Manataka American Indian Council

Proudly Presents









Grandfather Lee Standing Bear appeared June 15, 2014 in the third segment of Inside Scoop - Emerald Planet Television in Washington, D.C.  Hosting the television program is Dr. Samuel Lee Hancock, Executive Director of the Emerald Planet and William S. Busker, Esquire, Executive Vice President of Corporate Relations at Emerald Planet. 


The television program was broadcast live to 2,095 stations around the United States and the links provided to all 214 countries and territories abroad looking for a thousand best practices, technologies, services and the products that are making a difference in the world as we move through twenty-first century.  The program is also available to American Indian tribal leadership of hundreds of indigenous tribes across the continent.


The title of the program is Feeding the Nine Billion: Expending Food Sources; Protecting the Environment; Creating New Green Jobs; Enhancing Quality of Life" Dr. Hancock asks, "...With over 7 billion people on the planet and an expected 9 billion population by the year 2050, how are we going to be able to find the food, fuel, fiber and all the infrastructure that will be needed.  How are we going to feed another 2 billion people on the planet and increase the quality of life?


Also appearing on the television show is Dr. Jarrod Goldin, chairman of Next Millennium Farms of Ontario, Canada.  Currently Next Millennium Farms operates three [3] farms in Southern Ontario, Canada.  The latest human dedicated insect farm produces approximately 12,000 pounds [5,443kg 108.00g] of crickets a month and the separate processing facility converts this into approximately 3,000 pounds [1,360kg 777.00g] of flour. At retail, we sell approximately 100-200 pounds [45kg 359.23g - 90kg 718.47g] a month of whole roasted insects, crickets and worms.  Jarrod reports that, “interest and demand keeps growing and we are currently expanding our farms.”


Nichole Kilburn, professor of Anthropology and Archaeology at Camosun College in Grand Victoria, British Columbia.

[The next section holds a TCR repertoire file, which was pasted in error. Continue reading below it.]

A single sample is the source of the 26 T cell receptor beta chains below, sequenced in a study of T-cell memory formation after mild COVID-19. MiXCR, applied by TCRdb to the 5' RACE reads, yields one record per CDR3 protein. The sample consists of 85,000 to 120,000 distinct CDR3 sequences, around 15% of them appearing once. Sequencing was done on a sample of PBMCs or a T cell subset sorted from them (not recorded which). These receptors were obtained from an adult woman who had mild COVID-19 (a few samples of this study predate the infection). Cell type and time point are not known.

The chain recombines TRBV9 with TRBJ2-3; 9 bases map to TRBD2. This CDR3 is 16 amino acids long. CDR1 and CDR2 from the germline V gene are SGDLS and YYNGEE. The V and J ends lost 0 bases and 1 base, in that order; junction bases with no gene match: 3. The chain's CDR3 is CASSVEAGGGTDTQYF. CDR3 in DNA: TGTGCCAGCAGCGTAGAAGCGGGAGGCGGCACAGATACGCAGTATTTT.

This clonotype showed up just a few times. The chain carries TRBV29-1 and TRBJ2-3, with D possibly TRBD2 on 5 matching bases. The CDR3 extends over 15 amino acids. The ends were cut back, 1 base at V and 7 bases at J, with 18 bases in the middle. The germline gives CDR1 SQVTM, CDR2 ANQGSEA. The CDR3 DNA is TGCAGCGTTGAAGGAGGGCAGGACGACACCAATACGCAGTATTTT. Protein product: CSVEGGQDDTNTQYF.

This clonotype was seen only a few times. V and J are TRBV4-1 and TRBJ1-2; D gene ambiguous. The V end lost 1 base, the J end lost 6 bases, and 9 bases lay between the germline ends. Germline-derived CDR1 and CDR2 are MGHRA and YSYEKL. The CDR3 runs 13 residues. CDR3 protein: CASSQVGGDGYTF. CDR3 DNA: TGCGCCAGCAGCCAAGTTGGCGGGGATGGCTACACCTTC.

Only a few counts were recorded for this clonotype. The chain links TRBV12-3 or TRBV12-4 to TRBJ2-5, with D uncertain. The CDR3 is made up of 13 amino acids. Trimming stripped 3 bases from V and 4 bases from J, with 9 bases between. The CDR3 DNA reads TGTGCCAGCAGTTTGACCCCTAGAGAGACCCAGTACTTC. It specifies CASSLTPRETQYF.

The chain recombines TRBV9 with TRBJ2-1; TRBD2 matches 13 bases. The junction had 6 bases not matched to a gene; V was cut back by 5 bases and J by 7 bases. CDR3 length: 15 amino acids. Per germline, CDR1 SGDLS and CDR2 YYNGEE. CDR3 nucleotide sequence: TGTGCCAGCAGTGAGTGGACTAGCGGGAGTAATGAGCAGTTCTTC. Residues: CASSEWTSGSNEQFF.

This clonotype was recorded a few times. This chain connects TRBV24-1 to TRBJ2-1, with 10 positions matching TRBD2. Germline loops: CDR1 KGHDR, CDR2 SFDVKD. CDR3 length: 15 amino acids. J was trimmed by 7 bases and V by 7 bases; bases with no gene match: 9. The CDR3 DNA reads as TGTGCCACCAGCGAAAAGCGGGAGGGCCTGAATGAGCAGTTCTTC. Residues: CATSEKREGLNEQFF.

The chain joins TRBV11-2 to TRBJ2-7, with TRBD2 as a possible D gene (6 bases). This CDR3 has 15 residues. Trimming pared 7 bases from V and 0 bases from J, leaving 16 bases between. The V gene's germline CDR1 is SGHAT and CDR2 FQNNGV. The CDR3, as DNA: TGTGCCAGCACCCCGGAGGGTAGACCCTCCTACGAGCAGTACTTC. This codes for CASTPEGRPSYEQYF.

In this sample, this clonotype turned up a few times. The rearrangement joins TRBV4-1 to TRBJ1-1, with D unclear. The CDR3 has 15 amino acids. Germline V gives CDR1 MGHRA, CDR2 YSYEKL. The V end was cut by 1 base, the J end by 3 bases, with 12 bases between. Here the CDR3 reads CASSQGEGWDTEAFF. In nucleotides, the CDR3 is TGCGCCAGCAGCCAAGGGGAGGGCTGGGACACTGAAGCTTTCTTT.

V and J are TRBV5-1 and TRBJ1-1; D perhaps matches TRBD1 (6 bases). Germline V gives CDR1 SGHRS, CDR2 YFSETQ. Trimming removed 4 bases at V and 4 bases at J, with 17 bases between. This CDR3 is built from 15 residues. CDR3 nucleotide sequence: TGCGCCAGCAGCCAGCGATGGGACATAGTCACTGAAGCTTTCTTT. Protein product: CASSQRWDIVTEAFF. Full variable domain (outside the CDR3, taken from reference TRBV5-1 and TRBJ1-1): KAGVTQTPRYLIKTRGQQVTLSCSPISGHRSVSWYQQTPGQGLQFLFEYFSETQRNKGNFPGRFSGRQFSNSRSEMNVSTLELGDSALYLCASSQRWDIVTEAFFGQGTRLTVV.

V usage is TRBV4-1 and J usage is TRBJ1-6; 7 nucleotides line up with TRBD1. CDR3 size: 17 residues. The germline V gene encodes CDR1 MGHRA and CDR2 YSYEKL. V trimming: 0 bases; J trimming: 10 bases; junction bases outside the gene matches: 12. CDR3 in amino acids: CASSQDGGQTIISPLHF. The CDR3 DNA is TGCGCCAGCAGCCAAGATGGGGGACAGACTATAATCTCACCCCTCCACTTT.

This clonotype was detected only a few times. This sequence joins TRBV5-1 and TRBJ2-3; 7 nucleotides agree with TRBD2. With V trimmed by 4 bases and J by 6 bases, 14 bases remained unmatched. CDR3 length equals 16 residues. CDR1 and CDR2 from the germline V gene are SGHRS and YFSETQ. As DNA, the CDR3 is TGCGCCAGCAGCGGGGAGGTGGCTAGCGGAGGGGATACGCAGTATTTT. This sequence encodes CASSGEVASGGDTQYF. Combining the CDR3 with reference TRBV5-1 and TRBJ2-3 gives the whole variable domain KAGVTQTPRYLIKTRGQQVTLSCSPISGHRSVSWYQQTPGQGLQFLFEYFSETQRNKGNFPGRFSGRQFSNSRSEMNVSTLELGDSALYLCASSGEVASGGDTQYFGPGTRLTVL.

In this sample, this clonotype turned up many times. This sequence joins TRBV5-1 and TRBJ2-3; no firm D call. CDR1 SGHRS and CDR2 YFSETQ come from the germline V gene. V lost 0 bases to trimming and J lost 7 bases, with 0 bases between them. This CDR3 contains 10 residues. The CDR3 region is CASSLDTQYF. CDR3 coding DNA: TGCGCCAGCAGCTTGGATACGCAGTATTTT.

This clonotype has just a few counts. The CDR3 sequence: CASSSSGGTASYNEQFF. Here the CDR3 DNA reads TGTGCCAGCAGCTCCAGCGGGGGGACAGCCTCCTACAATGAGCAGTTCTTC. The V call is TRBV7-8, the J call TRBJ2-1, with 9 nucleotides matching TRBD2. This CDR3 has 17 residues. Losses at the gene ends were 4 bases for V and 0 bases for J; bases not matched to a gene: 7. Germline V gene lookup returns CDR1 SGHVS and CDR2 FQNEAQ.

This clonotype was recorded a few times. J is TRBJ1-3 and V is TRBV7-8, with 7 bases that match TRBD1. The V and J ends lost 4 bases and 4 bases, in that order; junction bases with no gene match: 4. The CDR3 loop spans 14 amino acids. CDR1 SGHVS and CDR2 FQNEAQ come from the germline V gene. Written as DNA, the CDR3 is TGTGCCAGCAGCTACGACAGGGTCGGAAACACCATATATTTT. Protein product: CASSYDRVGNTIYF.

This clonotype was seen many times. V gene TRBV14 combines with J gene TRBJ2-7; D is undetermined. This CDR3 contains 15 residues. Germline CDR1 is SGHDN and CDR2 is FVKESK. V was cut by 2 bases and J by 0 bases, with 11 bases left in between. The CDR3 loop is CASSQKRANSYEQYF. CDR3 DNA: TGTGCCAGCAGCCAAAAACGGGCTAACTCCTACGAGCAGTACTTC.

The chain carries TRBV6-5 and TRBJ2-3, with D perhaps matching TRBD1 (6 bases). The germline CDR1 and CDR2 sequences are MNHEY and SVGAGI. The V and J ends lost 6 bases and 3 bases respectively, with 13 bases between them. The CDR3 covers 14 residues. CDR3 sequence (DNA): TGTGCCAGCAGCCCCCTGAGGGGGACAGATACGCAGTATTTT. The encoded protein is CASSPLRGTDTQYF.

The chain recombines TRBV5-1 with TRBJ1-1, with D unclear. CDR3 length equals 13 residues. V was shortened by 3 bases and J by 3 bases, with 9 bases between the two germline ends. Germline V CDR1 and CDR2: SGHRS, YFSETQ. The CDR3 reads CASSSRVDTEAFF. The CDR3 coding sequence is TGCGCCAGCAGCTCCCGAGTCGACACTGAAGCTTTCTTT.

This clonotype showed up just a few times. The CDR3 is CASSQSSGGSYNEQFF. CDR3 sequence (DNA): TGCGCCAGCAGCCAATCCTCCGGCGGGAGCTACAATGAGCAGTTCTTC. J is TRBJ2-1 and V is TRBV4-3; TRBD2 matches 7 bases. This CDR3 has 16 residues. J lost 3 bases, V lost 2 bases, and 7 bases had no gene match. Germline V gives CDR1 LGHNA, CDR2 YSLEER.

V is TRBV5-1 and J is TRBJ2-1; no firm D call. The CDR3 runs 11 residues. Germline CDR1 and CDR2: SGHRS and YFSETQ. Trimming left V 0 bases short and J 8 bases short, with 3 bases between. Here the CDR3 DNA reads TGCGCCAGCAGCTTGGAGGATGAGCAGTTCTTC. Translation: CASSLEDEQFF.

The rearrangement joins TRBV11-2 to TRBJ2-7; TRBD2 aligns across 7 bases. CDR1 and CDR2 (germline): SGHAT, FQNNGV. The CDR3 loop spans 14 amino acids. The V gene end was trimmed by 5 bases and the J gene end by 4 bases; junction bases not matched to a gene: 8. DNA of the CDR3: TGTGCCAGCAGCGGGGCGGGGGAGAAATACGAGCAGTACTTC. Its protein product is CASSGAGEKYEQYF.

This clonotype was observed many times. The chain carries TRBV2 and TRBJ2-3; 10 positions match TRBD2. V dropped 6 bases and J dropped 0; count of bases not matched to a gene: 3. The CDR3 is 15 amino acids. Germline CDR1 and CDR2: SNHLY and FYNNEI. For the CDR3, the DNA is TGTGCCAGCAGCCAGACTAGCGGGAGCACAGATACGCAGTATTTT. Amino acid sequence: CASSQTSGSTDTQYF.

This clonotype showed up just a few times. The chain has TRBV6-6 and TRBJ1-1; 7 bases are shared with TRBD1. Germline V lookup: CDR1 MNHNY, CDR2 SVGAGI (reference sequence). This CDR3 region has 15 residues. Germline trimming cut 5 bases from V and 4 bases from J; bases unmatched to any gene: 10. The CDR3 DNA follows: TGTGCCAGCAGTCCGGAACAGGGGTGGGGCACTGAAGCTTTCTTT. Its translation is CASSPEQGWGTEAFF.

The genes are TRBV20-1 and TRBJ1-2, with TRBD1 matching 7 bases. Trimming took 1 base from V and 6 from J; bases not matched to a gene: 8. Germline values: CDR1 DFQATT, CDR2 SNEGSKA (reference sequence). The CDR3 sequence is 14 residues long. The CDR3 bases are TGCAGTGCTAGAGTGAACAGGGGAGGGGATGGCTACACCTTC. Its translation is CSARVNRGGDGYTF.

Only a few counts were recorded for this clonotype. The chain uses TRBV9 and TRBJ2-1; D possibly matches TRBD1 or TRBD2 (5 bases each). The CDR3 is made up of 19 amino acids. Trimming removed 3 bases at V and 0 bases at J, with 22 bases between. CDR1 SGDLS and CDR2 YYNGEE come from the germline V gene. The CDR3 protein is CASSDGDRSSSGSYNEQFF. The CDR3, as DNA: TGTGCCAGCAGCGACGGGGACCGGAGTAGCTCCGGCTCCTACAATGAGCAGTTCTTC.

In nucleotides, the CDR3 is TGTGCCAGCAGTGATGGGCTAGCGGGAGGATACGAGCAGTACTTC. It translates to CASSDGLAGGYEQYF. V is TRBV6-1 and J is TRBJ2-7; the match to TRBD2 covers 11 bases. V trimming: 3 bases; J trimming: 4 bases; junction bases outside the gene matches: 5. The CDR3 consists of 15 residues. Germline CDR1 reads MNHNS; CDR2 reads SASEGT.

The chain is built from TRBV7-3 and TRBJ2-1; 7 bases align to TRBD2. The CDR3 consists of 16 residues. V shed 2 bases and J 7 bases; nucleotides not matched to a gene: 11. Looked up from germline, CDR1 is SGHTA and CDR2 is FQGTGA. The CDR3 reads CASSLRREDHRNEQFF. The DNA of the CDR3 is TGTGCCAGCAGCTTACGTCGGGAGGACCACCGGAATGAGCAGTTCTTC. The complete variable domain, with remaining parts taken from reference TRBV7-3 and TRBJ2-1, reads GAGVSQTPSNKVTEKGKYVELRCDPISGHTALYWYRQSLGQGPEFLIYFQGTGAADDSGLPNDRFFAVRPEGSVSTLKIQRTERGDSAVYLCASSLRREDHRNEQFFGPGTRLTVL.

Nicole is also a Food Anthropologist. She has an interest in the political and economic aspects of social interaction in complex societies and she specializes in the ancient cultures of the American Southwest and British Columbia.


Lee Standing Bear Moore speaks on the ways American Indians took advantage of consuming insects as part of our regular diet and the surprisingly tasty dishes that can be made from insects.




The Manataka American Indian Council has teamed up with World Entomophagy, Inc. to bring you fine quality, eco-friendly, safe and wonderfully tasting edible insects that have been processed for ready-to-use recipes.  


Manataka believes that eating insects (entomophagy) is very healthy and one day will become a tremendously beneficial food source for the United States and help alleviate the global food crisis.  Unlike beef, chicken and other livestock that consumes over one-third of the food crops grown in the U.S., insects can be raised on a small fraction of feed and water.  Livestock also creates 20% of polluting greenhouse gases such as methane and ammonia that are 23 times more powerful than carbon dioxide. The total population of insects worldwide do not produce any significant harmful gases.  Beef and other grazing livestock also consume a great deal of agricultural land, labor and resources.  With insects there are no veterinary bills, no problem with manure disposal, and a lot less cost to process and package.


According to Aletheia Price in our article, Eating Bugs!!, "...Raising insects is environmentally friendly. They require minimal space per pound of protein produced, have a better feed to meat ratio than any other animal you can raise, and are very low on the food chain. They are healthy, tasty, and have been utilized for the entire history of mankind (after all, it is easier to catch a grub than a mammoth)..."


There are over 1,400 recorded species of edible insects that can be raised in eco-clean environments.  Compared to beef, lamb, pork, birds and fish, insects contain a lot more protein and less fat and calories.  Yet, insects are chalked full of many vitamins and minerals.  Eating insects may seem yucky, but you may not realize that every person inadvertently consumes over a pound of insects in their lifetime found in processed foods.

Insects are tasty. Really!  



Also Read:


Eating Bugs!


Buggy Recipes  

American Indian Use of Insects for Food